Boris Johnson has promised to get the country “back on track” as the government unveils its plans for the year ahead in the Queen’s Speech.
The speech will announce 38 bills including laws aimed at easing the cost of living and boosting economic growth.
Ministers will also recommit to tougher penalties for protest groups, like Insulate Britain and Extinction Rebellion, who use disruptive tactics.
Labour said the Tories were not up to the challenge of growing the economy.
A spokesperson for the party said the Conservative government had been responsible for low economic growth and high taxes.
Prince Charles will deliver the address to Parliament at 11:30 BST, after the Queen pulled out on Monday due to what Buckingham Palace called “episodic mobility problems”.
It will be the first time the Queen has missed the ceremony since 1963 and she has given special permission for the Prince of Wales and Prince William, the Duke of Cambridge, to open Parliament on her behalf.
The Imperial State Crown will still be brought to Parliament – and the Queen’s throne will remain empty, with Prince Charles, Camilla, the Duchess of Cornwall, and Prince William expected to be seated in front of the assembled parliamentarians.
The speech will open with a promise to grow the economy, ease the financial burden on households and pursue the government’s levelling up programme aimed at tackling regional disparities in the UK.
In a House of Commons debate following the speech, the prime minister is expected to argue the government “cannot simply spend our way out of the country’s problems” arguing that the answer lies instead in creating high waged, high skilled jobs.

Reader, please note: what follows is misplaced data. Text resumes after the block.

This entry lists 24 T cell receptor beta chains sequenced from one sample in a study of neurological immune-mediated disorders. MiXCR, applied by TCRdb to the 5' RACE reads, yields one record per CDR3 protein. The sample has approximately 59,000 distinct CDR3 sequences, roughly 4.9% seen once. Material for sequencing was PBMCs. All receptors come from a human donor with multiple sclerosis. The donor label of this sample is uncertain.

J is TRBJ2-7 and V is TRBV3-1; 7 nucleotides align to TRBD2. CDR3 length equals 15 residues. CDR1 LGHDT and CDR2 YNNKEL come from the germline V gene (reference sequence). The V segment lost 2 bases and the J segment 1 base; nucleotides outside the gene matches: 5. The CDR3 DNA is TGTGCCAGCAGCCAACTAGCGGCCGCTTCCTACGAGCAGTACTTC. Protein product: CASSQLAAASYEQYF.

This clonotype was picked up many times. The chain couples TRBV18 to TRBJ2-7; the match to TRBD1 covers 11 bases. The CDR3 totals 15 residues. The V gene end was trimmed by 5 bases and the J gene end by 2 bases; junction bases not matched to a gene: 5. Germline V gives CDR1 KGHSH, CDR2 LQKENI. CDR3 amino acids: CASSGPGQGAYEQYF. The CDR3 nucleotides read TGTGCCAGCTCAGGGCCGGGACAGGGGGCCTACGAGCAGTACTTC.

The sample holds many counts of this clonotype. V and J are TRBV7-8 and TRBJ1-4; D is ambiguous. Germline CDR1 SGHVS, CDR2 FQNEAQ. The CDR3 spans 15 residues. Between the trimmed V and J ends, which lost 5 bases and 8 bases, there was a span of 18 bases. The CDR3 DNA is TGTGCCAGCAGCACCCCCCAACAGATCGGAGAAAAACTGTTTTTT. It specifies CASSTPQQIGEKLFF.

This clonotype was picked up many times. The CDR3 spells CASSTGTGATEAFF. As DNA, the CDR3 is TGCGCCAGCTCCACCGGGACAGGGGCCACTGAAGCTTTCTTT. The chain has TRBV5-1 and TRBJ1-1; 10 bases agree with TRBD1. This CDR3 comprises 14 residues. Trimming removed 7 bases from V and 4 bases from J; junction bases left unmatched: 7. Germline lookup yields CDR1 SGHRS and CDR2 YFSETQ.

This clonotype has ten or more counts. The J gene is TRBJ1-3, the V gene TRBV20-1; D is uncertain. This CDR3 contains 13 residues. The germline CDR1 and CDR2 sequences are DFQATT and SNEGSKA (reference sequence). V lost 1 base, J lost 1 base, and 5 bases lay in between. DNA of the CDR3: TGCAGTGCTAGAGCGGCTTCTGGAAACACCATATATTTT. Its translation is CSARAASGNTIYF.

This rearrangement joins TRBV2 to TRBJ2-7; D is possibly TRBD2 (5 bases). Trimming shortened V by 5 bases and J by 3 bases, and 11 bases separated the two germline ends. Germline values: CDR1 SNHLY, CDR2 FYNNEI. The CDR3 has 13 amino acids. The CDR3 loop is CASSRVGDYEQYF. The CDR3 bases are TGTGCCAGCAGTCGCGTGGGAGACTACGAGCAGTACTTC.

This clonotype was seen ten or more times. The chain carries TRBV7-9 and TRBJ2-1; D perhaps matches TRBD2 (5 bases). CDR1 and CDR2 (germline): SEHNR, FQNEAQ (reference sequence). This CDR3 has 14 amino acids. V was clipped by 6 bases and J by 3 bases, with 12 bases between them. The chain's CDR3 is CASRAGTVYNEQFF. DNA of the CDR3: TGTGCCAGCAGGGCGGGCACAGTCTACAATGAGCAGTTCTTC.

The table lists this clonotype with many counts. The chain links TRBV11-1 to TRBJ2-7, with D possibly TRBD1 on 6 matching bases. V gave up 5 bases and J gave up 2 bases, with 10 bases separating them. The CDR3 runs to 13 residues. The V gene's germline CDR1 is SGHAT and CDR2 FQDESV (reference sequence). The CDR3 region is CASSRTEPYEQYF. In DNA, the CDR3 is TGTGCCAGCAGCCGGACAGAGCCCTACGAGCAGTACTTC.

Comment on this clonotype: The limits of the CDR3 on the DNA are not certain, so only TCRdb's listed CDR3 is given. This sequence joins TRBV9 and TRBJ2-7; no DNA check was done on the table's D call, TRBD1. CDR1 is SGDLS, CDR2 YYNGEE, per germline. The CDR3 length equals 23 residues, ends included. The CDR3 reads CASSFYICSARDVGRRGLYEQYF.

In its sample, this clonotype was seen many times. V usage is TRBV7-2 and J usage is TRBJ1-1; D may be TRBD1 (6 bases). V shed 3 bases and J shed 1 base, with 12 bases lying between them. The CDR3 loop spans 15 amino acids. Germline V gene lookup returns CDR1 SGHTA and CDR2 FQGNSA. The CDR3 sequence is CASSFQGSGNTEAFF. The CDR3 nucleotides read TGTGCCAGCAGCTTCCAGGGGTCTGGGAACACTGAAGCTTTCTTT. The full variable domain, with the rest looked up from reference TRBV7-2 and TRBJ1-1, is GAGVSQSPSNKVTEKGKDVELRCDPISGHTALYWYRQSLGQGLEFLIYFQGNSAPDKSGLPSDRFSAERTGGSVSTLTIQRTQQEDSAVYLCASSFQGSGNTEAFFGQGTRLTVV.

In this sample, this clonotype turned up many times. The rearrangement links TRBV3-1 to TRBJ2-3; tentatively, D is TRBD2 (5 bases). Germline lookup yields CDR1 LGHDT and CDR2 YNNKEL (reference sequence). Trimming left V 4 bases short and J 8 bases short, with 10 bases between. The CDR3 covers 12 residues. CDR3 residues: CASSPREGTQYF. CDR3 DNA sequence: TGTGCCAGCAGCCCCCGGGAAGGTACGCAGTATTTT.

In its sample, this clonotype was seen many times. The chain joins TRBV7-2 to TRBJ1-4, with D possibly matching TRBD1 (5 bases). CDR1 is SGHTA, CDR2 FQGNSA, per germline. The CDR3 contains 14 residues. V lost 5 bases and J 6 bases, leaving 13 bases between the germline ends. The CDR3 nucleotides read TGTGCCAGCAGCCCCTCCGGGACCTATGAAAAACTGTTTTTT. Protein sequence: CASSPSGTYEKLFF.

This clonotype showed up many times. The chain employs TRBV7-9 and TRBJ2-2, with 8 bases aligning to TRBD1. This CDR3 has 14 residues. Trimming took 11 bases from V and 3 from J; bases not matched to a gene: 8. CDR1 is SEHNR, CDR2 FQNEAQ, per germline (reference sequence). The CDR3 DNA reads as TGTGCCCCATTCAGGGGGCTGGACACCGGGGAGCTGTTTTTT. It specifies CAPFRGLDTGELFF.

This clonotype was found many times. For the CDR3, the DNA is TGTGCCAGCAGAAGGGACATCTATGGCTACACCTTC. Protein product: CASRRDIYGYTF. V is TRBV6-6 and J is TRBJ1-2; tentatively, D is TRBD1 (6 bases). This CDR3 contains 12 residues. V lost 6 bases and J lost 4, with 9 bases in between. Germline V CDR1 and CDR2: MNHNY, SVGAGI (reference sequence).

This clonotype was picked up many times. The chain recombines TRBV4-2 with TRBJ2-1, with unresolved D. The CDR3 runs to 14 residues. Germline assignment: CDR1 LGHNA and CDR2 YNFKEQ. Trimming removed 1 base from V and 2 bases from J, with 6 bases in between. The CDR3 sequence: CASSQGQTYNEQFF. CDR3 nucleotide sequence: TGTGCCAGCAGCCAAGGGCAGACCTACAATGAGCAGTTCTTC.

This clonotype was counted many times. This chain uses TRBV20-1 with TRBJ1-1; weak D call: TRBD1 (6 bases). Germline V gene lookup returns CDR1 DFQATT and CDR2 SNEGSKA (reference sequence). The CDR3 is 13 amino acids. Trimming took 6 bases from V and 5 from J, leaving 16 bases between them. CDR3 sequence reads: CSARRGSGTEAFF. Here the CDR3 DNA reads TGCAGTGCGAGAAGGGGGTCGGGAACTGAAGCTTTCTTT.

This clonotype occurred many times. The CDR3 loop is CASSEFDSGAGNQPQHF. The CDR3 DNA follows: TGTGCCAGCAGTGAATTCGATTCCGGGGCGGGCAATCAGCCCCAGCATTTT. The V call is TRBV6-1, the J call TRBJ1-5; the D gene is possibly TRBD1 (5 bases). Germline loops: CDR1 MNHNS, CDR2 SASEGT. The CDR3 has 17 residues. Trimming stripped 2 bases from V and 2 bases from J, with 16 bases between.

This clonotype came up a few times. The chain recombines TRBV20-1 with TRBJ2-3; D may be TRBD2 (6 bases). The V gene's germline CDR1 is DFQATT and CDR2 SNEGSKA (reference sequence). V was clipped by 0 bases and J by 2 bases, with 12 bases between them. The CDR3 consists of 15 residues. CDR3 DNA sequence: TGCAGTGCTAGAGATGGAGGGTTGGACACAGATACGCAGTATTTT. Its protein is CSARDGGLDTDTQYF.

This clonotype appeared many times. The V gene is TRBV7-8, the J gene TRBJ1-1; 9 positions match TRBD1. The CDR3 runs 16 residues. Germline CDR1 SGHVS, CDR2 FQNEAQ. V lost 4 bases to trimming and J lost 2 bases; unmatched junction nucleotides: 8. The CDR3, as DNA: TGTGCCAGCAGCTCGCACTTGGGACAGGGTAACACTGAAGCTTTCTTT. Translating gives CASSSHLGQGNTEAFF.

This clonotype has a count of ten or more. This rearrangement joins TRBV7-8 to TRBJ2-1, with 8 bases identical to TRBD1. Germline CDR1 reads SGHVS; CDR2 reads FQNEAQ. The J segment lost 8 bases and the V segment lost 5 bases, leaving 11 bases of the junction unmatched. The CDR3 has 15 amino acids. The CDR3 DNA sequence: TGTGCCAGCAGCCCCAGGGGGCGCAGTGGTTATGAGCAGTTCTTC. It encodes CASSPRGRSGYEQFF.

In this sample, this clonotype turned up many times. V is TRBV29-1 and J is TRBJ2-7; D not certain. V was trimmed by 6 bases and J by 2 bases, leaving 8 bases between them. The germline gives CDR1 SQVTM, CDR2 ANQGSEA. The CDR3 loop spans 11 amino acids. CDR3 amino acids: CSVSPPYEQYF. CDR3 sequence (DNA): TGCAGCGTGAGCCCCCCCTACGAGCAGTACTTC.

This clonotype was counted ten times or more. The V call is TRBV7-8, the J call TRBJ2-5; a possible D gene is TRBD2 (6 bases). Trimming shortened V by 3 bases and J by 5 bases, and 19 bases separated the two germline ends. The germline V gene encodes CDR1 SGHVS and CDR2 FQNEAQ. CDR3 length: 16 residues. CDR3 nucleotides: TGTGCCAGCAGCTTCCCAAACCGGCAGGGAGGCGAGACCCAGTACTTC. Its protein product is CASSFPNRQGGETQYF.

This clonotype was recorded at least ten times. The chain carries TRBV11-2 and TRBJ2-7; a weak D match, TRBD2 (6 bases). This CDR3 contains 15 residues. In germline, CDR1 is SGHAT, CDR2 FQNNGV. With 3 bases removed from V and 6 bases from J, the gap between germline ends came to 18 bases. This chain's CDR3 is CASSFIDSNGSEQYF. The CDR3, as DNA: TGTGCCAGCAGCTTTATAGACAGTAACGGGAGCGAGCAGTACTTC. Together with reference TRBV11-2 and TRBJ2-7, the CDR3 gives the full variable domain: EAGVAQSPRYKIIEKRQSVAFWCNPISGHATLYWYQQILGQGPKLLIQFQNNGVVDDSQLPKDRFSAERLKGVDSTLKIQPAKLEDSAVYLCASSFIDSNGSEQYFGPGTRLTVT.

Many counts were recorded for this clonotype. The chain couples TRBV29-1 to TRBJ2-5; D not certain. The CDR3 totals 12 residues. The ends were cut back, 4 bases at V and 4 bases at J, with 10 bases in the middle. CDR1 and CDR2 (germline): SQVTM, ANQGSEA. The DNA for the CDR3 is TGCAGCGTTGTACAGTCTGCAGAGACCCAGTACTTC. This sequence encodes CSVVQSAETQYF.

There will also be seven bills which ministers argue deliver the benefits of Brexit and a Levelling Up and Regeneration Bill is expected to change planning rules in England after previous proposals led to a backbench rebellion.
A Public Order Bill would create a new criminal offence – aimed at protest groups – with a maximum sentence of 12 months for “interfering with key national infrastructure” such as airports, railways and printing press.
Under the new bill, it would also be illegal to obstruct major transport works such as HS2.
Home Secretary Priti Patel said the powers would clamp down on the “outrageous behaviour” of “disruptive protests carried out by a “self-indulgent minority who seem to revel in causing mayhem and misery”.
But, the Liberal Democrats said the plans were “dangerous and draconian”.
The party’s home office spokesperson Alistair Carmichael argued that police already had the powers to stop “guerrilla protestors” and that the new bill was a “desperate attempt to distract from a failing Government that is running out of steam”.
The new police powers were originally announced last autumn, after campaign group Insulate Britain began blocking major roads and motorways.
Ministers then tried to add the powers as amendments to the Police, Crime, Sentencing and Courts Bill – but failed after Labour and other opposition peers teamed up to oppose them.
Because the changes were introduced after the bill had passed all its stages in the Commons, the government did not have another opportunity to add them before the previous session of Parliament ended last month.
The government will be confident of getting the measures through Parliament in this session as it has a large majority in the House of Commons.
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